By Greg Oliver

The Journal

CLEMSON — As a result of the COVID-19 pandemic and the impact The Arts Center and other nonprofits in the city have felt, Clemson City Council unanimously approved two measures designed to provide relief on Monday night.

Council agreed to allocate $40,000 from the city’s hospitality tax fund to bridge the gap between now and July 1, when the nonprofit will officially become a city organization. Interim city administrator Andy Blondeau told council that conversations with Arts Center director Joan Phillips and board chair Sue Wharton determined that amount of money was necessary to meet payroll obligations and upfront costs they will not be reimbursed for with new program income.

“The Arts Center came to us a couple of weeks ago and said that due to the virus and their transition into becoming part of the city, it has made it pretty much impossible for them to operate,” Blondeau said. “They were relying solely on programming income to pay their bills, and they have no programming income coming in (because of the virus).”

Rather than making one lump-sum payment, Blondeau recommended evaluating each bill as it comes in to determine which services the city needs to keep and which ones can be discontinued.

“We found they’re going to need a bridge of about $40,000 to meet all those obligations,” Blondeau said.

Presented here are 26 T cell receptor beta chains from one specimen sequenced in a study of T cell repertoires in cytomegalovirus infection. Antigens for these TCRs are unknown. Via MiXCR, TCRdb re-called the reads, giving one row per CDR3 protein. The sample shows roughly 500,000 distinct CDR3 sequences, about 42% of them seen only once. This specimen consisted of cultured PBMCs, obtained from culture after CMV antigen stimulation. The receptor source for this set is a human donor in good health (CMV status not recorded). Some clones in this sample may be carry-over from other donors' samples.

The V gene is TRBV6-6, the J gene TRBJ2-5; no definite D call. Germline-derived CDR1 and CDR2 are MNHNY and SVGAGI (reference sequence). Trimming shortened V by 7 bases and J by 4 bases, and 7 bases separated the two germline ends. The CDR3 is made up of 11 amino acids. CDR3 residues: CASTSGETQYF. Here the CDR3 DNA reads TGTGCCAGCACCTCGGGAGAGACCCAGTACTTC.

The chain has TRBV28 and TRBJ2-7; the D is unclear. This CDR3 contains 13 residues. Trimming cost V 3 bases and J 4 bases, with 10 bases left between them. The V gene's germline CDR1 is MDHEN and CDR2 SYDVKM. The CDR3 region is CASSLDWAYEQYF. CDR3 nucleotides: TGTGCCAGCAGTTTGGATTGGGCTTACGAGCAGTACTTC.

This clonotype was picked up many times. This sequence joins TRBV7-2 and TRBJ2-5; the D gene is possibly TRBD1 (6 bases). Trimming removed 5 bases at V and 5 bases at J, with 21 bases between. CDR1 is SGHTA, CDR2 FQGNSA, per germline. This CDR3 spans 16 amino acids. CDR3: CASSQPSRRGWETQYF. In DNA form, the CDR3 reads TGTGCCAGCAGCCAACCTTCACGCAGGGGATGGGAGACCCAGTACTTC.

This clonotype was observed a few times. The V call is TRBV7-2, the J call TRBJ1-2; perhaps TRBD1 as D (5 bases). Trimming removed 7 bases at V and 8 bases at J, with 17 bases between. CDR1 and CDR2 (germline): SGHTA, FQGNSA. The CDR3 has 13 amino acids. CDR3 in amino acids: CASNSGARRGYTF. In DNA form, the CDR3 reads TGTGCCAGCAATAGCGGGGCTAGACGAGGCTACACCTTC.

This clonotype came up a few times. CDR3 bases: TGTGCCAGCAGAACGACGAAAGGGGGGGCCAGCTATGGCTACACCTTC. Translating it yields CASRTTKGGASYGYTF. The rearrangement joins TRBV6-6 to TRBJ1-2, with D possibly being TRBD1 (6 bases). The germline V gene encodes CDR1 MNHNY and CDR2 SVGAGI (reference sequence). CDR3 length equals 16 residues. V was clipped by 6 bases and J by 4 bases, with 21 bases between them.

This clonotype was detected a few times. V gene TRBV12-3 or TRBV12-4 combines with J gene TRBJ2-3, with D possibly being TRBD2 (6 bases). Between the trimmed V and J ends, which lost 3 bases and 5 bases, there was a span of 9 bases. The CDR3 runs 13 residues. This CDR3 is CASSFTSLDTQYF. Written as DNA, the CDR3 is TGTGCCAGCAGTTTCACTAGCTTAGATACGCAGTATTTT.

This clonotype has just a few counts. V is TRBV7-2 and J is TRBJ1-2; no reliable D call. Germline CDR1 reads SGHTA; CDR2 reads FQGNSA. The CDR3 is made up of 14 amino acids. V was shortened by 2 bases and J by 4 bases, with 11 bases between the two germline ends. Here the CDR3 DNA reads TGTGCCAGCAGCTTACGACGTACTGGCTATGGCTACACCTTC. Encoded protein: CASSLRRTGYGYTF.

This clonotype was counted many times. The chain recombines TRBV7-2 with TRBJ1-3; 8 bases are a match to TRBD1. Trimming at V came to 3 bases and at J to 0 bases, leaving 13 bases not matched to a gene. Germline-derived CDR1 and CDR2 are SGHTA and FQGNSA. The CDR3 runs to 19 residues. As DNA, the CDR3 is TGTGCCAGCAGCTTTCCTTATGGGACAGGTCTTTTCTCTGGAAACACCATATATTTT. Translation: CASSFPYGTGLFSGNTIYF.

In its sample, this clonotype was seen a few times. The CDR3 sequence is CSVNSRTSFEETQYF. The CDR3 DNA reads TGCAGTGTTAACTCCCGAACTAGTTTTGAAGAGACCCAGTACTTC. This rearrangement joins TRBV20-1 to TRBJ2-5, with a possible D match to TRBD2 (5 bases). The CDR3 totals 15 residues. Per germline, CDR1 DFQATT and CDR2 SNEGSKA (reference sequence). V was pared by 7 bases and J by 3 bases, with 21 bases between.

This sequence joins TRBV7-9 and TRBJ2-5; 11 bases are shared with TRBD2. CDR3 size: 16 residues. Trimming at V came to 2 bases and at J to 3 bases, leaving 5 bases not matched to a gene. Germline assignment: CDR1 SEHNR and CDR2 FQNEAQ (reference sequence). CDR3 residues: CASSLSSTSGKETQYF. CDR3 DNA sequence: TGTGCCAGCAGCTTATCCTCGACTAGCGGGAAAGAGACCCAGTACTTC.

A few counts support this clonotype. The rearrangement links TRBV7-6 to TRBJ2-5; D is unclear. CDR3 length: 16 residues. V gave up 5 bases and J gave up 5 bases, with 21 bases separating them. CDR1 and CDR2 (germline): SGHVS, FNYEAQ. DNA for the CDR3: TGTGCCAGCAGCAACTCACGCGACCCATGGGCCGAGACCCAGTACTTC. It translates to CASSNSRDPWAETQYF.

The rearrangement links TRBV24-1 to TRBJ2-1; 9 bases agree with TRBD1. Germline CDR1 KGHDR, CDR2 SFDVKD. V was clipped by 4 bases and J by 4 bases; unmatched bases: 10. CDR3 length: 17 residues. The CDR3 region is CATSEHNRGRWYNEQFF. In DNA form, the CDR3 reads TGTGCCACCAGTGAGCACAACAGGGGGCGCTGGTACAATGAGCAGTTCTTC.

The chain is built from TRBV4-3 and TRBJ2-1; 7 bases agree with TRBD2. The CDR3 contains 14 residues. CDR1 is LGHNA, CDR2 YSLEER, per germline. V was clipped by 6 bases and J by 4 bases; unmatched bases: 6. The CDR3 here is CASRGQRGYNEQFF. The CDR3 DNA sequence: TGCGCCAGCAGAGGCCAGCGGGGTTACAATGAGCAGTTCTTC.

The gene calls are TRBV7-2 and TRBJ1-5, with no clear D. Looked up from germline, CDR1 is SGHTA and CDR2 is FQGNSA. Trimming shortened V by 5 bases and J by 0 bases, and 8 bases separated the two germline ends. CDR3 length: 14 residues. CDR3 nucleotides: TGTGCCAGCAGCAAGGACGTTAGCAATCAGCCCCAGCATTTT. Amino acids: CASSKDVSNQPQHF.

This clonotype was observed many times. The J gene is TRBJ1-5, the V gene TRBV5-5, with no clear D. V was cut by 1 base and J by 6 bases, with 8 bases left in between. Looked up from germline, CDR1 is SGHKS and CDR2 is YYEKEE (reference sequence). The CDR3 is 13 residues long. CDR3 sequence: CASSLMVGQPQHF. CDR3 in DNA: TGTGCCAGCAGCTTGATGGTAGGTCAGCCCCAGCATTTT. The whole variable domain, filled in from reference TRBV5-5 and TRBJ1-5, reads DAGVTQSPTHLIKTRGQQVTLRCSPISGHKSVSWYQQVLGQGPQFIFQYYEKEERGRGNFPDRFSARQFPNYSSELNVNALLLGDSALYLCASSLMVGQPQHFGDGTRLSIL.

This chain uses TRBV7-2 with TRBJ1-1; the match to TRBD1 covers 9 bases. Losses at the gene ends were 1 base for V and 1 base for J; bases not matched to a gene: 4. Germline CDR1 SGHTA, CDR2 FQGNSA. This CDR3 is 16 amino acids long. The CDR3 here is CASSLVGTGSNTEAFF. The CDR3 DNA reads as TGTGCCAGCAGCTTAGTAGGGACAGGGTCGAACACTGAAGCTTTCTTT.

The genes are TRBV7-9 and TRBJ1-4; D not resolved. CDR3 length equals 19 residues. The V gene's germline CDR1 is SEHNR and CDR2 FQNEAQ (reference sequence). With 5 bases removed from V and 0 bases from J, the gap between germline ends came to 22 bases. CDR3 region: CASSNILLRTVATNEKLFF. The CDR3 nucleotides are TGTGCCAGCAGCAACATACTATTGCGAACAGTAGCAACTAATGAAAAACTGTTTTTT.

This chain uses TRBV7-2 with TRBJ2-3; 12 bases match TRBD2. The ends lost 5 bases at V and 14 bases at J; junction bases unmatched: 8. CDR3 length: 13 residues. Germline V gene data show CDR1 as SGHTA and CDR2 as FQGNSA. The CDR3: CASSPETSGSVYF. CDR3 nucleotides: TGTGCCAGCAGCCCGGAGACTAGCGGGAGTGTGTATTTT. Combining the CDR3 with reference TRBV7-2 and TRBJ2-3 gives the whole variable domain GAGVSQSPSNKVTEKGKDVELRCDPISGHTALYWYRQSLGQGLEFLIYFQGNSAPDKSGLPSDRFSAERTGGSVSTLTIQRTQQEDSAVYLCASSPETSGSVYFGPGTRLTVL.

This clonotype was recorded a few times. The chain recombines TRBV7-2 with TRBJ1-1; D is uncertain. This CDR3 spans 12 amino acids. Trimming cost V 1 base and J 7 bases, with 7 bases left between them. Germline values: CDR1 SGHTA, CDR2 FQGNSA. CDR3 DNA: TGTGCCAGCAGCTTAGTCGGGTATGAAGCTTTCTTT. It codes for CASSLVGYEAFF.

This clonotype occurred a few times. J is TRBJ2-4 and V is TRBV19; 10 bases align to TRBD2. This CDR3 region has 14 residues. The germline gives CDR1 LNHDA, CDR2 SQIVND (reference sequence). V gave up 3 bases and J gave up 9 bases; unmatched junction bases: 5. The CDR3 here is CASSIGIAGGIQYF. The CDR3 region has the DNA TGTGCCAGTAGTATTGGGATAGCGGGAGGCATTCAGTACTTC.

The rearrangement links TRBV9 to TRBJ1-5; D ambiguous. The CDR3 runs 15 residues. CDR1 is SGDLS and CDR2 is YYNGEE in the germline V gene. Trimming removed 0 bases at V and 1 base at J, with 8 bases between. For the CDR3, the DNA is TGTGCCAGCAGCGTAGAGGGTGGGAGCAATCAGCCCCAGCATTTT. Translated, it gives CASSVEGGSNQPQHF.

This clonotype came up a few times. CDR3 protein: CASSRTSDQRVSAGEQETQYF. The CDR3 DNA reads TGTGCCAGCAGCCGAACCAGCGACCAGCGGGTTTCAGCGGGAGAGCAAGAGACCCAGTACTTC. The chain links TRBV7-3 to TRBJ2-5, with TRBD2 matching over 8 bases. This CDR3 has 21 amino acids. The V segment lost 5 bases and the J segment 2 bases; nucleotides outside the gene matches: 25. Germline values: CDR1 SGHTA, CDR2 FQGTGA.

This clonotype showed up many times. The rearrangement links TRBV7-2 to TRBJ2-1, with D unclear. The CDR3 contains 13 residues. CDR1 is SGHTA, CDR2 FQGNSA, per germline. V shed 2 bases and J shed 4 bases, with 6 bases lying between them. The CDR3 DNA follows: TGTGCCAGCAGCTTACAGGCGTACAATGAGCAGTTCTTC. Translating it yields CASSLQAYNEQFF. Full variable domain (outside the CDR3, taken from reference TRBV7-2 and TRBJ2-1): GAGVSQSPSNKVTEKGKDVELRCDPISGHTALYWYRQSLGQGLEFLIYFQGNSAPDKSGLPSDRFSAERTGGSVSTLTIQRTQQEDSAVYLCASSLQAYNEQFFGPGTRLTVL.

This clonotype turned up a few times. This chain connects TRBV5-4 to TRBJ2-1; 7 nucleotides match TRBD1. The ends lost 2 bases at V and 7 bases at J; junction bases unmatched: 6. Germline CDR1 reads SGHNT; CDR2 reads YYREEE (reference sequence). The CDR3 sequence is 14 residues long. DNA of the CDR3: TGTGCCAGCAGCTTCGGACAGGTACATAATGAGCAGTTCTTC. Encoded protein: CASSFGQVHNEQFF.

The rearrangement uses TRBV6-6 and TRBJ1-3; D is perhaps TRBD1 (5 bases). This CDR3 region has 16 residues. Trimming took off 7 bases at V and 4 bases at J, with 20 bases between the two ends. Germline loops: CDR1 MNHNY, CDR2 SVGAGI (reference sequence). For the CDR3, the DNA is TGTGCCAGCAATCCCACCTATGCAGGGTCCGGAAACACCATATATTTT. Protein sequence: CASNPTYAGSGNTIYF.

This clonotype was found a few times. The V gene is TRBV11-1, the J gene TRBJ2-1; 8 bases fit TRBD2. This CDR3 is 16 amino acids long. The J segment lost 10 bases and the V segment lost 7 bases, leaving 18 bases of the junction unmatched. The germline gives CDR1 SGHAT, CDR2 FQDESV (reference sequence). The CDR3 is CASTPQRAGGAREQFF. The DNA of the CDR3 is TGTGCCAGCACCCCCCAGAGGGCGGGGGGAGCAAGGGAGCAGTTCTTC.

Mayor pro tem John Ducworth praised Blondeau, administrative assistant Lindsey Newton — who serves as the city’s liaison on the Arts and Cultural Commission — finance director Joel Seavey and Phillips.

“They did a really good job pulling this together,” Ducworth said. “Obviously, it’s an unfortunate situation they’re in, but they went over it with a fine-tooth comb to limit that. This is something we need to take on and basically incorporate them.”

City council also helped The Arts Center and all nonprofits that lease space from the city by unanimously approving a motion to suspend lease payments through June 30, which marks the end of the fiscal year.

Officials said nonprofits haven’t been immune from cash-flow issues due to the pandemic. They said the action will result in a $17,500 investment in those organizations.

“Suspending their lease payments will allow them to reinvest that money into the vital services they provide to our community and have them better positioned to withstand the economic slowdown,” Blondeau said.

Council agreed that the period could be extended past June 30 if the organizations continue to feel financial hardships related to the virus.

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